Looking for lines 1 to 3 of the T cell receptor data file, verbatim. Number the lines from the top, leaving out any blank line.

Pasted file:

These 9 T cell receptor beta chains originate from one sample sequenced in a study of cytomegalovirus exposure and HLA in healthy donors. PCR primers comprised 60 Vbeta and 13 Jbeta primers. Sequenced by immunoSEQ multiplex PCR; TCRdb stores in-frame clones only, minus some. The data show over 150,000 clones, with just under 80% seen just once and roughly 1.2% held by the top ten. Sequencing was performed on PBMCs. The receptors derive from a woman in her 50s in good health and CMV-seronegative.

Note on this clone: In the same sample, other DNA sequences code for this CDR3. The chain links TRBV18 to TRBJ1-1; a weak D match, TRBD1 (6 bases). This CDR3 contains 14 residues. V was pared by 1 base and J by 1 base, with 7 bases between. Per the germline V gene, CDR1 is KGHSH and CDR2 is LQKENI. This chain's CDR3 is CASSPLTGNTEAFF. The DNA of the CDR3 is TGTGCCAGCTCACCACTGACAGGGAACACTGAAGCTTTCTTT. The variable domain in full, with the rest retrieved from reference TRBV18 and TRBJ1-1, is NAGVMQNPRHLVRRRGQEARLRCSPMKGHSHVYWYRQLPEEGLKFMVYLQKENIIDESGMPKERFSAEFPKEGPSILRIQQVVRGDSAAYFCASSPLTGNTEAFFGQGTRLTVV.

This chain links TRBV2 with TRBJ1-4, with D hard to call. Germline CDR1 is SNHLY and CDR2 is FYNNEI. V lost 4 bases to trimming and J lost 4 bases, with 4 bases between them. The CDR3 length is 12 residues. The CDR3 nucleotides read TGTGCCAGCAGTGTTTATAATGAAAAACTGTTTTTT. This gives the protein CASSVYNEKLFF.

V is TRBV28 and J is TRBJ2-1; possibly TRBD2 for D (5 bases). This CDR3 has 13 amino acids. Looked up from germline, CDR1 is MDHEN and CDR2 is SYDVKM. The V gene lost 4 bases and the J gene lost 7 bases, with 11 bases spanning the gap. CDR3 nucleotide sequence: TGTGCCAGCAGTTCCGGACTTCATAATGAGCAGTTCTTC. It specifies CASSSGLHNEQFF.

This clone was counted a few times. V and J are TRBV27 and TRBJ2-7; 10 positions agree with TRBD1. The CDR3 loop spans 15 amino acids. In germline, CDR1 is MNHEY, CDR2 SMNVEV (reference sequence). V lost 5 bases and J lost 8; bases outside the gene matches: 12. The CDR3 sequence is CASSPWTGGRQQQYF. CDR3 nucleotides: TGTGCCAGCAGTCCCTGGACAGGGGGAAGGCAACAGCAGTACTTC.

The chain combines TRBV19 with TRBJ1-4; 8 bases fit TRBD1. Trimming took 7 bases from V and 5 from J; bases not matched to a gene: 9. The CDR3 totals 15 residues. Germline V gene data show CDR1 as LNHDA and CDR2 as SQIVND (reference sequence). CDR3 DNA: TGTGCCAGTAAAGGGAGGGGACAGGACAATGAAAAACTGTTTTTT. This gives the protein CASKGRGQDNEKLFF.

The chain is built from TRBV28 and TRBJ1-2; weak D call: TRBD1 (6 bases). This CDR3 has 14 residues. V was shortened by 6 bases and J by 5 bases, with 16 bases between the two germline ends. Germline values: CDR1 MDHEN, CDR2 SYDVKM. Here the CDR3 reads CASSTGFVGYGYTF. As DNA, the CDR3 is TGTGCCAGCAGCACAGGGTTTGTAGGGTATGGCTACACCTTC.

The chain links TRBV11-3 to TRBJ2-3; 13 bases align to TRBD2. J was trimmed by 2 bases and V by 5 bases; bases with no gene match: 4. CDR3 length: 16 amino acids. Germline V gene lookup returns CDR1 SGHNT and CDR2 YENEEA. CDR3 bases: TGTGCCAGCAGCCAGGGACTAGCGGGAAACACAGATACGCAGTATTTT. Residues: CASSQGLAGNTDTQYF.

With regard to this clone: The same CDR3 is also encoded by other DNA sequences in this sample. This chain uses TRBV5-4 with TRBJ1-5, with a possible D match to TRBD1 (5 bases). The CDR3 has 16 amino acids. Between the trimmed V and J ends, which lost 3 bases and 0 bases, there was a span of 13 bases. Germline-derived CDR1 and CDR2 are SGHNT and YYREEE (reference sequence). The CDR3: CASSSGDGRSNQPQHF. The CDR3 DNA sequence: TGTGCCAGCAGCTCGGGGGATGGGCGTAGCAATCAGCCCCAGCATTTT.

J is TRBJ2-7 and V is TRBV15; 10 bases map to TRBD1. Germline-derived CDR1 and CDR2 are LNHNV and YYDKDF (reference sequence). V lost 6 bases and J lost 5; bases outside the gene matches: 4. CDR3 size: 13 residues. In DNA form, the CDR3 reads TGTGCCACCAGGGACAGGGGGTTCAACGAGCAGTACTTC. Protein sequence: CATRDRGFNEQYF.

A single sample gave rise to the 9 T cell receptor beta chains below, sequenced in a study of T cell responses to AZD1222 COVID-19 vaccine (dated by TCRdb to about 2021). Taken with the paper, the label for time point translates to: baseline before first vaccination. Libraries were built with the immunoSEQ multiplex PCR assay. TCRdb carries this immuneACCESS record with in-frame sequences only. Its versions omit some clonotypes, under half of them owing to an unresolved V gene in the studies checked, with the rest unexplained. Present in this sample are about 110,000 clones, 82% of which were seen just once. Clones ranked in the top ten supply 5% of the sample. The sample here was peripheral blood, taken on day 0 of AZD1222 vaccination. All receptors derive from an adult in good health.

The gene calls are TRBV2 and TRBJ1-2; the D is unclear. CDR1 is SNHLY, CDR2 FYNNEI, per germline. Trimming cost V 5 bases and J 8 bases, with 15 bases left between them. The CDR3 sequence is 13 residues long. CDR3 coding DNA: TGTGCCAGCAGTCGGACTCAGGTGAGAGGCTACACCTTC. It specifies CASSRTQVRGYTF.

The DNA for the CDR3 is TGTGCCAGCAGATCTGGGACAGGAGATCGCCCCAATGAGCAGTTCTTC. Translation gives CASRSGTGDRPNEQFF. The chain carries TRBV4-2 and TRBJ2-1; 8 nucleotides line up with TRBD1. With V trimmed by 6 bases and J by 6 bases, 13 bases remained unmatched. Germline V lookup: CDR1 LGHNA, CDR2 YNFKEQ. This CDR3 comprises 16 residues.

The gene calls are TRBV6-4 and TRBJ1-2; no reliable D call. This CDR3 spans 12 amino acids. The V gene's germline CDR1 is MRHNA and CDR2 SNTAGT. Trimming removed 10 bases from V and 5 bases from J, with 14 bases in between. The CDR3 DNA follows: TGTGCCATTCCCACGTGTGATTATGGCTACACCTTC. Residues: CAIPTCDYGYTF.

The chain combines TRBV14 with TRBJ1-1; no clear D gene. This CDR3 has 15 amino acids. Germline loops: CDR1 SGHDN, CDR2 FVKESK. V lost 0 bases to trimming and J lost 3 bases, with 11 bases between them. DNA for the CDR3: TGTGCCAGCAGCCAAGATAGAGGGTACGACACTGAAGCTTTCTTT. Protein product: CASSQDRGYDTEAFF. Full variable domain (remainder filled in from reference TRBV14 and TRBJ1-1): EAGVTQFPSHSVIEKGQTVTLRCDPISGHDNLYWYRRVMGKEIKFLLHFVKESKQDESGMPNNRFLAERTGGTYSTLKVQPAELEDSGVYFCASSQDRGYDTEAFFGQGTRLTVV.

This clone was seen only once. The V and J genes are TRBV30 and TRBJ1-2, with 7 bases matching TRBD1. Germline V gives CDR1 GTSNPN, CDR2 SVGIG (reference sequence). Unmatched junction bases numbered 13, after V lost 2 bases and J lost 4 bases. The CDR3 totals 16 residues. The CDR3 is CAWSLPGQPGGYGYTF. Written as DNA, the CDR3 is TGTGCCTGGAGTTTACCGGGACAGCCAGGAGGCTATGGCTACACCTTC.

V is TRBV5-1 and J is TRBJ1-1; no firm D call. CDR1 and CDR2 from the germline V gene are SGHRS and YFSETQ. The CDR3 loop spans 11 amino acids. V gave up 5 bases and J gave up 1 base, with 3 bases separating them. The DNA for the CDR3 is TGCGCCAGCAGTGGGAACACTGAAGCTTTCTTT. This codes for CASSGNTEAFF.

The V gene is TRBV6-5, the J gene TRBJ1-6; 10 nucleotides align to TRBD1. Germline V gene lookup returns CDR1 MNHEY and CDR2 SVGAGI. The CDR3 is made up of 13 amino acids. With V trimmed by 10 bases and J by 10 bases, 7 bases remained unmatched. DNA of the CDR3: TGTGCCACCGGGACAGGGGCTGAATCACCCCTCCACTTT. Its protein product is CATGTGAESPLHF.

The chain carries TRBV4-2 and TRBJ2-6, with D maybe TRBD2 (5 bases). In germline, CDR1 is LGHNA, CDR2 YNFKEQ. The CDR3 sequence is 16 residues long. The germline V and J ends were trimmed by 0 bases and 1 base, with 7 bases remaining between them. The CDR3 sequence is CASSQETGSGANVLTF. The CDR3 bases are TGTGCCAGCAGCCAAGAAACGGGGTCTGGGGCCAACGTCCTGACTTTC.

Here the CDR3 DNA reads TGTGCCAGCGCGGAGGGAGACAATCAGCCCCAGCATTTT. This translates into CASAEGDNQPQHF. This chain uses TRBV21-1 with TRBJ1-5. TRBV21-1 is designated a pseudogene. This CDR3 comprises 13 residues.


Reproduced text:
These 9 T cell receptor beta chains originate from one sample sequenced in a study of cytomegalovirus exposure and HLA in healthy donors. PCR primers comprised 60 Vbeta and 13 Jbeta primers. Sequenced by immunoSEQ multiplex PCR; TCRdb stores in-frame clones only, minus some. The data show over 150,000 clones, with just under 80% seen just once and roughly 1.2% held by the top ten. Sequencing was performed on PBMCs. The receptors derive from a woman in her 50s in good health and CMV-seronegative.

Note on this clone: In the same sample, other DNA sequences code for this CDR3. The chain links TRBV18 to TRBJ1-1; a weak D match, TRBD1 (6 bases). This CDR3 contains 14 residues. V was pared by 1 base and J by 1 base, with 7 bases between. Per the germline V gene, CDR1 is KGHSH and CDR2 is LQKENI. This chain's CDR3 is CASSPLTGNTEAFF. The DNA of the CDR3 is TGTGCCAGCTCACCACTGACAGGGAACACTGAAGCTTTCTTT. The variable domain in full, with the rest retrieved from reference TRBV18 and TRBJ1-1, is NAGVMQNPRHLVRRRGQEARLRCSPMKGHSHVYWYRQLPEEGLKFMVYLQKENIIDESGMPKERFSAEFPKEGPSILRIQQVVRGDSAAYFCASSPLTGNTEAFFGQGTRLTVV.

This chain links TRBV2 with TRBJ1-4, with D hard to call. Germline CDR1 is SNHLY and CDR2 is FYNNEI. V lost 4 bases to trimming and J lost 4 bases, with 4 bases between them. The CDR3 length is 12 residues. The CDR3 nucleotides read TGTGCCAGCAGTGTTTATAATGAAAAACTGTTTTTT. This gives the protein CASSVYNEKLFF.